At his postgame press conference, Penn State head coach James Franklin first praised USC’s team before talking about the raw emotion in his locker room. “Tonight obviously was a small sample in what may have been the most exciting Rose Bowl game ever,” he said. “But that game tonight really doesn’t define us. It’s the whole season. It’s what these guys did. It’s how they persevered. It’s how they love one another. It’s how they care for one another. I couldn’t be more proud. I know this probably sounds crazy, but I wouldn’t be any more proud sitting here tonight with a win. I couldn’t be any more proud of our guys.”
Back in the Nittany Lions locker room, it’s a team built for the future. Maybe no one outside of that locker room had taken Penn State seriously for much of this season, but those days are now over. Lineman Brian Gaia is the only senior who starts on offense. He’s been a part of the Penn State family so long he actually committed to the school back when Joe Paterno was the head coach. He’d be lying if he wasn’t thinking about shutting up the doubters who said this program wouldn’t be back. Gaia’s buddy on the line, Derek Dowrey, another five-year player, was slumped on his stool with his head down. Like Gaia, Dowrey could’ve bailed on Penn State plenty of times to go somewhere else. That probably would’ve been easier. Instead he earned two degrees and was part of a Big Ten championship team.
“The longer I sit here, the more proud I am than I am hurt,” he said. “I’m proud of what these seniors have done. I’m proud of what this whole team has done.”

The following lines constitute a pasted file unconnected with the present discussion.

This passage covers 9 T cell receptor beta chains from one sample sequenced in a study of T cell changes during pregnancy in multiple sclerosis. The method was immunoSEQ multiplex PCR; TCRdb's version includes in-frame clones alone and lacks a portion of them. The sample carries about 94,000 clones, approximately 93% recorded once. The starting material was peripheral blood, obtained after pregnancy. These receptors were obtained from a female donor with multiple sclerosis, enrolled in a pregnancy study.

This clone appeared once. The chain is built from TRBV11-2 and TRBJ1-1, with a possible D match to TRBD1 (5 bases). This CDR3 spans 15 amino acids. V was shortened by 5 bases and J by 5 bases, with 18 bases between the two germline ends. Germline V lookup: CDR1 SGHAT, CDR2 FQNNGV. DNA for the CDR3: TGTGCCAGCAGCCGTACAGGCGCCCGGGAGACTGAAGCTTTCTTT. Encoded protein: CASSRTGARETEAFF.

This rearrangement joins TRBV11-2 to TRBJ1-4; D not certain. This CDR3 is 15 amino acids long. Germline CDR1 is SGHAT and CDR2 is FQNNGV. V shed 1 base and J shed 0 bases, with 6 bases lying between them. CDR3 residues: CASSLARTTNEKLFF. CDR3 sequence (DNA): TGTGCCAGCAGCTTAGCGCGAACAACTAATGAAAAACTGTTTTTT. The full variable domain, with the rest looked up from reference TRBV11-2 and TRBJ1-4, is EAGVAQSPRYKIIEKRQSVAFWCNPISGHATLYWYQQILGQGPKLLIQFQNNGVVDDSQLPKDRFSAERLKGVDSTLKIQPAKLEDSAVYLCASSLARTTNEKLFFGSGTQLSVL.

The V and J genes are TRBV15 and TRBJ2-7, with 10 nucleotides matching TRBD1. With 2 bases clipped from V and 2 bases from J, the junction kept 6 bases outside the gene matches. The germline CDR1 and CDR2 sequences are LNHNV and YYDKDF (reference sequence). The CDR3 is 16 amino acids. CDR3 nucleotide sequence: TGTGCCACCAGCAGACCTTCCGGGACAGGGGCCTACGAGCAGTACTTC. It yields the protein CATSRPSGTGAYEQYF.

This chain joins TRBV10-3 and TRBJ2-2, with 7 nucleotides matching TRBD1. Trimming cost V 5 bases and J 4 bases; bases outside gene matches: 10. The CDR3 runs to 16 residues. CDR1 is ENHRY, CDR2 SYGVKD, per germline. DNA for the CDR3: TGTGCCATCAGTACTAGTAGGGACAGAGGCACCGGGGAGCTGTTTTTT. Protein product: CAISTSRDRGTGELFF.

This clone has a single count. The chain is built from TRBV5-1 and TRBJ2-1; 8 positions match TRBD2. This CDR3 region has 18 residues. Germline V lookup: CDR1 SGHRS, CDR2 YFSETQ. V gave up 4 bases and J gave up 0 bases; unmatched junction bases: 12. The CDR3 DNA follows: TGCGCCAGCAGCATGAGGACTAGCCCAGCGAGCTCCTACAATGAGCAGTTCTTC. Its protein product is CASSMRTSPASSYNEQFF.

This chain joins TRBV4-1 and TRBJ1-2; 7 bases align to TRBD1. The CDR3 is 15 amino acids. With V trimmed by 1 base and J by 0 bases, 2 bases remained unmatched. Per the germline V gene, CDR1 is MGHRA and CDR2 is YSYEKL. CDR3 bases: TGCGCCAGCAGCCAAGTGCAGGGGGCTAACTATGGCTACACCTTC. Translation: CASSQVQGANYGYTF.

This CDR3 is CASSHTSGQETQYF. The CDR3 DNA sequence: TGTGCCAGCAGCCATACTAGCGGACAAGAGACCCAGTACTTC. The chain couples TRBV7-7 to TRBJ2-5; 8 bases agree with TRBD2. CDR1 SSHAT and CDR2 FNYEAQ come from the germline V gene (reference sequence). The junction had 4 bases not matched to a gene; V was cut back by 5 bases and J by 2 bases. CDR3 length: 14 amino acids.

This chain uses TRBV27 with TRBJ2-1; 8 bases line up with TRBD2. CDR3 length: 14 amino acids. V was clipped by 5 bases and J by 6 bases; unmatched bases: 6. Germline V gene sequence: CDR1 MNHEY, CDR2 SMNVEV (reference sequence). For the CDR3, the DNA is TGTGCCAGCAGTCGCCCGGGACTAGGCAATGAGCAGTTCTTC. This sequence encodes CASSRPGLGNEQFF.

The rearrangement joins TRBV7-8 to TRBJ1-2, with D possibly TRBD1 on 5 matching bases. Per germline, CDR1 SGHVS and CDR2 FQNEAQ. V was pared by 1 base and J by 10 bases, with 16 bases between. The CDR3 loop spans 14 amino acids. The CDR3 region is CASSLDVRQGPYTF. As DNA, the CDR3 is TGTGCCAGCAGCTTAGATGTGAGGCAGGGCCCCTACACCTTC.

Sandy Barbour hasn’t been at Penn State as long as Gaia, Dowrey or even Franklin, but the Penn State athletic director has been in State College long enough to see plenty of the drama, and earlier this season she was very vocal in support for Franklin before the Nittany Lions seemed to have turned the proverbial corner.
“These young man are teaching us a lot,” she said, standing outside the locker room. “They’re teaching us about what happens when you pull together and have each other’s backs. That’s their legacy.”
Barbour too has heard plenty about what other people think Penn State football is, and how that cannot reflect on the players in that locker room. “We have really diligent students and young men with great character, and that’s what matters.”
As for any of that concern about how everything outside the playoff games is irrelevant or second-tier, Barbour said any time you have athletes who just love to compete and love playing for one another, it’ll never be meaningless.
Or go ask any of the other 95,000 people at the Rose Bowl who witnessed this one.